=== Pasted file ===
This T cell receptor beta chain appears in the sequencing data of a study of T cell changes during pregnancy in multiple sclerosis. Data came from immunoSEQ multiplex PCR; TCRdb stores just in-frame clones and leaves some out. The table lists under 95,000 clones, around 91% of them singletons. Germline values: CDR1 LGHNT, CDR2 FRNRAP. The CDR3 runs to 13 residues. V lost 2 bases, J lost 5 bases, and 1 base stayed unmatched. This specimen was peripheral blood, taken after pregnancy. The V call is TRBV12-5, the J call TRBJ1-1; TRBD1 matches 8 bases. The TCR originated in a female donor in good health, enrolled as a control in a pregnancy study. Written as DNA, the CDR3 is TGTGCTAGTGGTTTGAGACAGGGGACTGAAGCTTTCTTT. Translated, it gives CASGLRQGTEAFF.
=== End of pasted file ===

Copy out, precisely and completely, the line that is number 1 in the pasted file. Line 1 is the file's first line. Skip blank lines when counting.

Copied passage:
This T cell receptor beta chain appears in the sequencing data of a study of T cell changes during pregnancy in multiple sclerosis. Data came from immunoSEQ multiplex PCR; TCRdb stores just in-frame clones and leaves some out. The table lists under 95,000 clones, around 91% of them singletons. Germline values: CDR1 LGHNT, CDR2 FRNRAP. The CDR3 runs to 13 residues. V lost 2 bases, J lost 5 bases, and 1 base stayed unmatched. This specimen was peripheral blood, taken after pregnancy. The V call is TRBV12-5, the J call TRBJ1-1; TRBD1 matches 8 bases. The TCR originated in a female donor in good health, enrolled as a control in a pregnancy study. Written as DNA, the CDR3 is TGTGCTAGTGGTTTGAGACAGGGGACTGAAGCTTTCTTT. Translated, it gives CASGLRQGTEAFF.